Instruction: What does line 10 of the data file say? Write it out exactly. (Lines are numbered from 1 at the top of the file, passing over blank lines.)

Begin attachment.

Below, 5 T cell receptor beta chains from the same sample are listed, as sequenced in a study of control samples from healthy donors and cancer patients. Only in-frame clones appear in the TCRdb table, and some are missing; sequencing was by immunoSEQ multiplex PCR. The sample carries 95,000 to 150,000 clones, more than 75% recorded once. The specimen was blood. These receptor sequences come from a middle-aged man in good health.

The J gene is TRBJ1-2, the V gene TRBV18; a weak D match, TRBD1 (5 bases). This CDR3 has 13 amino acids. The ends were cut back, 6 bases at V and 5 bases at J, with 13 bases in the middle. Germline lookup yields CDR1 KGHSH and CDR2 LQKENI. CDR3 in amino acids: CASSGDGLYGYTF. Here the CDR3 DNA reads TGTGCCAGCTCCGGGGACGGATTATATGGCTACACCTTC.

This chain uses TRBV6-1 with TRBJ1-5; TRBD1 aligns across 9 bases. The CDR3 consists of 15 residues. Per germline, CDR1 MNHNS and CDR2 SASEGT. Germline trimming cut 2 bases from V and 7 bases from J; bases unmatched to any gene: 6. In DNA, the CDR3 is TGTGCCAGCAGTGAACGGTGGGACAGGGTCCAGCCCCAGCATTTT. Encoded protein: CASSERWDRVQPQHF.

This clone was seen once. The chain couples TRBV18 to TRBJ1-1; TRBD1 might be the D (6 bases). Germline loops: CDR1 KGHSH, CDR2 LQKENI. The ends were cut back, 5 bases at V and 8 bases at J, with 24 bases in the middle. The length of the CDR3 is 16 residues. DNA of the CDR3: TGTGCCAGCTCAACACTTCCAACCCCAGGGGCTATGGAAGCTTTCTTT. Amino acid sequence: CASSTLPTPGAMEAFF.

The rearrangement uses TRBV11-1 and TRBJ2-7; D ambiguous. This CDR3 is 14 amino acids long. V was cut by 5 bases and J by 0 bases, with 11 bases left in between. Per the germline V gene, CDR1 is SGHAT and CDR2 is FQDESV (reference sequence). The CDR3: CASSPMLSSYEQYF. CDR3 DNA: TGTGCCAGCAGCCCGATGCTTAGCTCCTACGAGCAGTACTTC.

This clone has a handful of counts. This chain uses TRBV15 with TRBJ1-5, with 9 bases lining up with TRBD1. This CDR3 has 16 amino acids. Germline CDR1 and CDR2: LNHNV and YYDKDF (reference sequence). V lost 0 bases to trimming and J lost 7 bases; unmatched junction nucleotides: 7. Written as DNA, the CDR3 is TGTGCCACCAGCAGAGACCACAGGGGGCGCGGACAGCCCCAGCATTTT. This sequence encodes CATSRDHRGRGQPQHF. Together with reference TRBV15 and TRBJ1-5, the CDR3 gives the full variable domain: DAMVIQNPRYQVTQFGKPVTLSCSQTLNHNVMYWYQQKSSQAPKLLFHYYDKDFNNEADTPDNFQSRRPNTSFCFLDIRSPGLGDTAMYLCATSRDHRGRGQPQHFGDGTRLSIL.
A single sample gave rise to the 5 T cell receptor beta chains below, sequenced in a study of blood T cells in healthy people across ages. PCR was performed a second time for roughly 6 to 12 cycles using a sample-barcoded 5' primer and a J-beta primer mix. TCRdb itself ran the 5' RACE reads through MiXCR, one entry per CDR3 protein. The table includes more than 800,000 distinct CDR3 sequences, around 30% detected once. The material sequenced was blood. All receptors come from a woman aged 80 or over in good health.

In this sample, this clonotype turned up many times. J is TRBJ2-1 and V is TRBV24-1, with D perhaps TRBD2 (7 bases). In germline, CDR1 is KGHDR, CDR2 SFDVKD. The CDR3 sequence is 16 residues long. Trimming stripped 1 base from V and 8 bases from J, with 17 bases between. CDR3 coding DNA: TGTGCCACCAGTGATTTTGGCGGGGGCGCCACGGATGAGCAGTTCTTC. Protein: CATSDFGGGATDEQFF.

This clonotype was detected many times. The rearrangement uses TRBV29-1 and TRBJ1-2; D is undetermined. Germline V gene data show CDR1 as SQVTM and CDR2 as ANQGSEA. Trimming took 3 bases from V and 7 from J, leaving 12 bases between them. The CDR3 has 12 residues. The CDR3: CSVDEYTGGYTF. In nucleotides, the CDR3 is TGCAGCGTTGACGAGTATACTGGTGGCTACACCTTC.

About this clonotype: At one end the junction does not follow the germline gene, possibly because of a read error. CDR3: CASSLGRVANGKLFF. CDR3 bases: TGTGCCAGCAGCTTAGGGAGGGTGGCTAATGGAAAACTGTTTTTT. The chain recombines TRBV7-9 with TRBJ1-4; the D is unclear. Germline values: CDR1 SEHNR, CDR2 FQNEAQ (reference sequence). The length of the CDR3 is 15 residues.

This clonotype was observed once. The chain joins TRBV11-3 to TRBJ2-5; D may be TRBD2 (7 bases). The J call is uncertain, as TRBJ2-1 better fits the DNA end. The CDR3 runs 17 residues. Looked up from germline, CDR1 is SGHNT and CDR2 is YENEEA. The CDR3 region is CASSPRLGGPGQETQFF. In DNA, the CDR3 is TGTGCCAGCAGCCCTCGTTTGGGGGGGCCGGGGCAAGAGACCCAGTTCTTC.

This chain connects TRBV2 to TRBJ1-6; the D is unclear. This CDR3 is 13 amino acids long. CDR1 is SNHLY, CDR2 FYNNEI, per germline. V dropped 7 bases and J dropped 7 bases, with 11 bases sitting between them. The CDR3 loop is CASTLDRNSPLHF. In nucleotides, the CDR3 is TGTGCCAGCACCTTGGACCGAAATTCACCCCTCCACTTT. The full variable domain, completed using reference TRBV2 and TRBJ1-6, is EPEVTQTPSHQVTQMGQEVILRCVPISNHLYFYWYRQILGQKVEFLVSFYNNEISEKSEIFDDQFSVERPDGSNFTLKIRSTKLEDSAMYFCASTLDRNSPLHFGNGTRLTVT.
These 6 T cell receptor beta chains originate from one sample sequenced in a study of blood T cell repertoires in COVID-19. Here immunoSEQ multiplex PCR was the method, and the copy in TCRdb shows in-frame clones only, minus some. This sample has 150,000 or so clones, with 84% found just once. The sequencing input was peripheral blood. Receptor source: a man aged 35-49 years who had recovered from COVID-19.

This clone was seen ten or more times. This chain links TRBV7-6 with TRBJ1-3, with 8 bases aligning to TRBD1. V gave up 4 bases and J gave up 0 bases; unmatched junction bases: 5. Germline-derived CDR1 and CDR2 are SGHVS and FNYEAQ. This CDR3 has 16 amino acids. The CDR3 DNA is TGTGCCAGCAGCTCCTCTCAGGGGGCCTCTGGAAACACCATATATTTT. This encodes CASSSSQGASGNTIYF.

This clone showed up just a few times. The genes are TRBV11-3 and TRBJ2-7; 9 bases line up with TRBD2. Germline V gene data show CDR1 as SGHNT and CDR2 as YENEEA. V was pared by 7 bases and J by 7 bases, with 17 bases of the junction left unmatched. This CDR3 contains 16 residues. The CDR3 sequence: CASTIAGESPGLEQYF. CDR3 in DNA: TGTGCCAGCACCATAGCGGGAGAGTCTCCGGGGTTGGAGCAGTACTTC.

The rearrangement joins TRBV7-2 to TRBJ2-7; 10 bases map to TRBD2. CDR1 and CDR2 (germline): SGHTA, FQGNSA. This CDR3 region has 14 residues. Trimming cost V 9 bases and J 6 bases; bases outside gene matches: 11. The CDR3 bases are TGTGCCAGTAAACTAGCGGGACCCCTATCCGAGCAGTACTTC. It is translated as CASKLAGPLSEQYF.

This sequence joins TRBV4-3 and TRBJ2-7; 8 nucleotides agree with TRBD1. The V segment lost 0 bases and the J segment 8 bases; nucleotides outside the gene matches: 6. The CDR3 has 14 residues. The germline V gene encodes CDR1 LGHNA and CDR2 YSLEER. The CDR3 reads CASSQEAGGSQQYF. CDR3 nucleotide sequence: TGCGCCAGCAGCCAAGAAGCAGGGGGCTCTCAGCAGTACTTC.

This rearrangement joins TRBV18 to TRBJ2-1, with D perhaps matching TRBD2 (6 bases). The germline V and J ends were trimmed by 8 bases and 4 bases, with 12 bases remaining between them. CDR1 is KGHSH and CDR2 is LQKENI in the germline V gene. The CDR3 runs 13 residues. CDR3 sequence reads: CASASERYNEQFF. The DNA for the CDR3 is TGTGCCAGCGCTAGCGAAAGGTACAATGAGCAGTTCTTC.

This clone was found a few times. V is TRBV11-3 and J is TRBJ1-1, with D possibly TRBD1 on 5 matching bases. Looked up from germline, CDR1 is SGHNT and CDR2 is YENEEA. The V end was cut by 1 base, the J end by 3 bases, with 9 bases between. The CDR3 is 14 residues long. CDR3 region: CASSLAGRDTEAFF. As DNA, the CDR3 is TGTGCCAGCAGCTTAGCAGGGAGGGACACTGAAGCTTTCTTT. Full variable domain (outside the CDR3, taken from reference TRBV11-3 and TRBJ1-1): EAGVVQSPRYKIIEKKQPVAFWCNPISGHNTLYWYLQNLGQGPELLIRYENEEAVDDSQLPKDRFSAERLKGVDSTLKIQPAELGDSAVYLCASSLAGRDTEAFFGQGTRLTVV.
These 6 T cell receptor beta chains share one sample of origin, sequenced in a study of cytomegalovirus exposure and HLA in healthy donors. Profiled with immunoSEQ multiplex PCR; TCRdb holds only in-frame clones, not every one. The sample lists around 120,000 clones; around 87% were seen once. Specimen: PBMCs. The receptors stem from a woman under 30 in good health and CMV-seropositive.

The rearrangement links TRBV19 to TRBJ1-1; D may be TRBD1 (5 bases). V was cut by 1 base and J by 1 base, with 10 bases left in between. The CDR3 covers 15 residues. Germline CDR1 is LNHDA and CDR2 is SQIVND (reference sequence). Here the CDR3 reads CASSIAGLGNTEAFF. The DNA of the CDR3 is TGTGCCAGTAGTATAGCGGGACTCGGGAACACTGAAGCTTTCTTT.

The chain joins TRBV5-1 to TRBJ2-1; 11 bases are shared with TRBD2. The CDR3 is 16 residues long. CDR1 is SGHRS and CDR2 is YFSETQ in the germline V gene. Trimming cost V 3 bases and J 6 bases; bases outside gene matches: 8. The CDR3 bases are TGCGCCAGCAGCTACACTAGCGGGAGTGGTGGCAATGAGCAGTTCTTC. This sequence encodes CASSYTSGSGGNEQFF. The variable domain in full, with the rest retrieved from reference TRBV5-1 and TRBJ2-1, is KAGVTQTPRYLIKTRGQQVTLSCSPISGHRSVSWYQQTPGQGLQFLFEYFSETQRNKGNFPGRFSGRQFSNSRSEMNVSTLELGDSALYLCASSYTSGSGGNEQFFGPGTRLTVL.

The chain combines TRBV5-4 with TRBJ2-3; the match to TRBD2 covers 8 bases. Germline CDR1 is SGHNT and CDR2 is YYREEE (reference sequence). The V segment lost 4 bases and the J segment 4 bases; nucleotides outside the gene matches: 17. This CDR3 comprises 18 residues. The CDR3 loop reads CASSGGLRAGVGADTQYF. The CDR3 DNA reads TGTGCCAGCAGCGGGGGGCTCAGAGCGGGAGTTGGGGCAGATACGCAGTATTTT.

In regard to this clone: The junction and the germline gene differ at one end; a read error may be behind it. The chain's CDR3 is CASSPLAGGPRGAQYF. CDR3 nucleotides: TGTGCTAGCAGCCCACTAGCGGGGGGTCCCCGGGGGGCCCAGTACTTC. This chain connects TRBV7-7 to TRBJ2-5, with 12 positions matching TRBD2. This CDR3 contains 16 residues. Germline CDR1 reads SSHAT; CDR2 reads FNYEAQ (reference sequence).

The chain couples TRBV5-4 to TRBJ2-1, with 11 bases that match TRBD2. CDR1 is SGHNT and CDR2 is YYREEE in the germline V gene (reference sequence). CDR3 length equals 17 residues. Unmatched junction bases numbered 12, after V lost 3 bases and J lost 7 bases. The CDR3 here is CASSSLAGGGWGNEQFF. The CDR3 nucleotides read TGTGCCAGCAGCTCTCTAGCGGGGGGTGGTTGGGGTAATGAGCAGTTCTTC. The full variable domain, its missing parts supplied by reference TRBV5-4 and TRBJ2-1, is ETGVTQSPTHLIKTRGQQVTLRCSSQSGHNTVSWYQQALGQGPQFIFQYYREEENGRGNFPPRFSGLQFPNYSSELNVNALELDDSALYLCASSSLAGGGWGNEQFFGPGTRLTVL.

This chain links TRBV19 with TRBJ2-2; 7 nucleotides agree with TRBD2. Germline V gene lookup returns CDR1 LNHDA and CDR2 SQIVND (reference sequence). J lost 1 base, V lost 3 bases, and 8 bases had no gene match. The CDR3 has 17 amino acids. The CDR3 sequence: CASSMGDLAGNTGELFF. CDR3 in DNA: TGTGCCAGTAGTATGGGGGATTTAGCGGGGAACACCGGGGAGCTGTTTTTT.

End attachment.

About this clonotype: At one end the junction does not follow the germline gene, possibly because of a read error. CDR3: CASSLGRVANGKLFF. CDR3 bases: TGTGCCAGCAGCTTAGGGAGGGTGGCTAATGGAAAACTGTTTTTT. The chain recombines TRBV7-9 with TRBJ1-4; the D is unclear. Germline values: CDR1 SEHNR, CDR2 FQNEAQ (reference sequence). The length of the CDR3 is 15 residues.